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Filtering by: Creator Kehoe, Timothy Jerome, 1953- Remove constraint Creator: Kehoe, Timothy Jerome, 1953- Series Quarterly review (Federal Reserve Bank of Minneapolis. Research Department) Remove constraint Series: Quarterly review (Federal Reserve Bank of Minneapolis. Research Department)

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  • R207tp578?file=thumbnail
    Creator: Kehoe, Patrick J. and Kehoe, Timothy Jerome, 1953-
    Series: Quarterly review (Federal Reserve Bank of Minneapolis. Research Department)
    Number: Vol. 18, No. 2
    Abstract:

    In this paper, we describe and analyze the basic structure of the applied general equilibrium (AGE) models used to assess the effects of government trade policies. Once we have constructed the basic model, we extend it to cover features such as increasing returns to scale, imperfect competition, and differentiated products, following the AGE modeling trend of the past 10 years. We then compare a static AGE model's predictions with the actual data on how Spain was affected by entering the European Community and find that, when exogenous effects are included, a static AGE model's predictions are fairly accurate.

  • Tx31qh83m?file=thumbnail
    Creator: Kehoe, Patrick J. and Kehoe, Timothy Jerome, 1953-
    Series: Quarterly review (Federal Reserve Bank of Minneapolis. Research Department)
    Number: Vol. 18, No. 2
    Abstract:

    We examine the results of four static applied general equilibrium (AGE) modeling teams' analyses of the effects of NAFTA. What they show is that Mexico's economy, because it's the smallest, will see the biggest NAFTA-produced increase in economic welfare: from 2 to 5 percent of GDP. The U.S. welfare increase will be small, around 0.1 percent of GDP; Canada will notice no welfare increase due to NAFTA. We then discuss two examples of dynamic phenomena—labor force adjustment and capital flows—which are likely to influence NAFTA's welfare impact, but that aren't easy to incorporate into static AGE models. Early results indicate that this is an important direction for future study.

  • 4f16c2963?file=thumbnail
    Creator: Bergoeing, Raphael, Kehoe, Patrick J., Kehoe, Timothy Jerome, 1953-, and Soto, Raimundo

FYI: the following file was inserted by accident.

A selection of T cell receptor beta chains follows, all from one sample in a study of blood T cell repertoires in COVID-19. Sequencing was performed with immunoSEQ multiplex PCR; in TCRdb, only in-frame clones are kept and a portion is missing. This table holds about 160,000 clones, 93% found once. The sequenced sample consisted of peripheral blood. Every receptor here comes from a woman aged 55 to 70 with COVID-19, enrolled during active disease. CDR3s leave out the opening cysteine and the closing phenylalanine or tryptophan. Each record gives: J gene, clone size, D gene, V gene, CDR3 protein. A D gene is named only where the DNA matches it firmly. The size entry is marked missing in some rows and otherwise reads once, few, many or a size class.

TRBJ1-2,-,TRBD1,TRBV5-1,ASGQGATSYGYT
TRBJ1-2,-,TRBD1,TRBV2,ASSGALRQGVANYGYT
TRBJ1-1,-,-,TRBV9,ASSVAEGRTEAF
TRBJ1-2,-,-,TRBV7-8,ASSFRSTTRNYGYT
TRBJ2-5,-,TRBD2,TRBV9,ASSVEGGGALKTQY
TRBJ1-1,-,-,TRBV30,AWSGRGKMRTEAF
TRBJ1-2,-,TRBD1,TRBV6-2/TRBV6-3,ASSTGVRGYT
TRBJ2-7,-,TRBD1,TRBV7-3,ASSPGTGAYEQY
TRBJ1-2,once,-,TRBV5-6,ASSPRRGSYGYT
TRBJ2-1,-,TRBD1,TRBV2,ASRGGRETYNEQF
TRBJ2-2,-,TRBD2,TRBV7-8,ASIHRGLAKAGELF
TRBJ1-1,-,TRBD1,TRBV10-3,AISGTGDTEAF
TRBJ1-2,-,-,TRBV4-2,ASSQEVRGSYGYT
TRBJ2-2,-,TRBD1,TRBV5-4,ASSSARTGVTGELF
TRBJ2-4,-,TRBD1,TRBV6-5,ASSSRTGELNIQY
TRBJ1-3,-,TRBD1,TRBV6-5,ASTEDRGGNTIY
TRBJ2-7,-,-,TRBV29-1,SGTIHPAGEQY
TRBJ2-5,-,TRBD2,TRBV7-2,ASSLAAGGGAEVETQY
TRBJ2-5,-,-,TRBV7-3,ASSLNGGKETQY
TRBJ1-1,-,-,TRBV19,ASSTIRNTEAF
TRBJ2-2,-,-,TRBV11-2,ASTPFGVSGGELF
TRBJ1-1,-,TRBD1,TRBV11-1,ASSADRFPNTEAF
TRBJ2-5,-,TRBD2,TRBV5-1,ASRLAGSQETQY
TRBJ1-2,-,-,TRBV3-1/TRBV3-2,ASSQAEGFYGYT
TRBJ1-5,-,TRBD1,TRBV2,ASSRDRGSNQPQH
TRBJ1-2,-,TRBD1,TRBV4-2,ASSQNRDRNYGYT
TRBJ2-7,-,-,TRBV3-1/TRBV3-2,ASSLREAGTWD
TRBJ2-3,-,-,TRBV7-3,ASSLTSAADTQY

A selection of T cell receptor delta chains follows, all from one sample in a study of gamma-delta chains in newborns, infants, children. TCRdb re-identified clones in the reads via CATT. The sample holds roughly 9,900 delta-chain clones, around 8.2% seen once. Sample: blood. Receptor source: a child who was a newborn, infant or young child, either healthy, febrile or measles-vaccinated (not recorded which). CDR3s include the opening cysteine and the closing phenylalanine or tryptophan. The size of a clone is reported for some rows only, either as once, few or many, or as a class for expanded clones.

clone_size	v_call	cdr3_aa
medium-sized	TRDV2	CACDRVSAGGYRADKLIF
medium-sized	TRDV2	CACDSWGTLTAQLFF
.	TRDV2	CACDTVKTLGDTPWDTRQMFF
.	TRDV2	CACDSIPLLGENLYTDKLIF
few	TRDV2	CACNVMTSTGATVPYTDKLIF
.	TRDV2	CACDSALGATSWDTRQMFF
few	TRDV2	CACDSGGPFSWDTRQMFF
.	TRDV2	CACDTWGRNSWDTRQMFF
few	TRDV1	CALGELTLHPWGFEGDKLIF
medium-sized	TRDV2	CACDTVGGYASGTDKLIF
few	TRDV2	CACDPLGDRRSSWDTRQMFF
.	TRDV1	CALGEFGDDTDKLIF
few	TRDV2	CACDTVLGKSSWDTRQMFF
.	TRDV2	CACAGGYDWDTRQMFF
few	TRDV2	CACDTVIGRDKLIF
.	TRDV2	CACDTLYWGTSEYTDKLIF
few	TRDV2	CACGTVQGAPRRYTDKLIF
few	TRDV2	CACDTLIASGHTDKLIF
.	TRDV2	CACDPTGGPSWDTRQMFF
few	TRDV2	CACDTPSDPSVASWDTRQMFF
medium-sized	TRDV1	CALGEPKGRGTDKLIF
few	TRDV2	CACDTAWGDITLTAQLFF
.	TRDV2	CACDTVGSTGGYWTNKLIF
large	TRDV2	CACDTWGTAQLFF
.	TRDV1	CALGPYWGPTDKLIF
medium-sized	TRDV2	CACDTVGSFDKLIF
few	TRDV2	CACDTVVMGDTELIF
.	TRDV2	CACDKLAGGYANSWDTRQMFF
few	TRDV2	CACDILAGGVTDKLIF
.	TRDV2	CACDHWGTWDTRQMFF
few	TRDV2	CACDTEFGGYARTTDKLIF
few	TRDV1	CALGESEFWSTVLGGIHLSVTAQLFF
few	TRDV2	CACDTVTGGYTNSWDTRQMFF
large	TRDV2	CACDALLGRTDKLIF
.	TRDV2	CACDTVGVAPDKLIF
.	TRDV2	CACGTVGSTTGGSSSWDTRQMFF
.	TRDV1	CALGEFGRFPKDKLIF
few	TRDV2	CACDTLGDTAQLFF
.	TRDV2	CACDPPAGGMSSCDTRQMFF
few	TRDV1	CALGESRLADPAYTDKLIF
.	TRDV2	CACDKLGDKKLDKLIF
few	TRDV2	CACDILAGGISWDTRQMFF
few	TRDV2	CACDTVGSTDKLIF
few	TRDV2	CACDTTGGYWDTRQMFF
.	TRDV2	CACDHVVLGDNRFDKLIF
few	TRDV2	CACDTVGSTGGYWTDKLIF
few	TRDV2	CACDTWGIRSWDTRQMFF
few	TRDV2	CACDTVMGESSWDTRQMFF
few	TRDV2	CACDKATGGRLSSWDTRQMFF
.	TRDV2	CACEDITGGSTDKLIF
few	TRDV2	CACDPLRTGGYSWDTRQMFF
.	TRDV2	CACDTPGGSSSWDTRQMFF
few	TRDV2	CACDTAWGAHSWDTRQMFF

Series: Quarterly review (Federal Reserve Bank of Minneapolis. Research Department)
    Number: Vol. 26, No. 1
    Abstract:

    Both Chile and Mexico experienced severe economic crises in the early 1980s, yet Chile recovered much faster than Mexico. This study analyzes four possible explanations for this difference and rules out three, explanations based on money supply expansion, real wage and real exchange rate declines, and foreign debt overhangs. The fourth explanation is based on government policy reforms in the two countries. Using growth accounting and a calibrated growth model, the study determines that the only policy reforms promising as explanations are those that primarily affect total factor productivity, or how inputs are used, not the inputs themselves. Interpreting historical evidence with economic theory, the study concludes that the crucial difference between Chile and Mexico in the 1980s and 1990s is earlier government policy reforms in Chile, particularly reforms in policies affecting the banking system and bankruptcy procedures.

  • Cr56n110z?file=thumbnail
    Creator: Conesa, Juan Carlos, Kehoe, Timothy Jerome, 1953-, and Ruhl, Kim J.
    Series: Quarterly review (Federal Reserve Bank of Minneapolis. Research Department)
    Number: Vol. 31, No. 1
    Abstract:

    This article is a primer on the great depressions methodology developed by Cole and Ohanian (1999, 2007) and Kehoe and Prescott (2002, 2007). We use growth accounting and simple dynamic general equilibrium models to study the depression that occurred in Finland in the early 1990s. We find that the sharp drop in real GDP over the period 1990–93 was driven by a combination of a drop in total factor productivity (TFP) during 1990–92 and of increases in taxes on labor and consumption and increases in government consumption during 1989–94, which drove down hours worked in Finland. We attempt to endogenize the drop in TFP in variants of the model with an investment sector and with terms-of-trade shocks but are unsuccessful.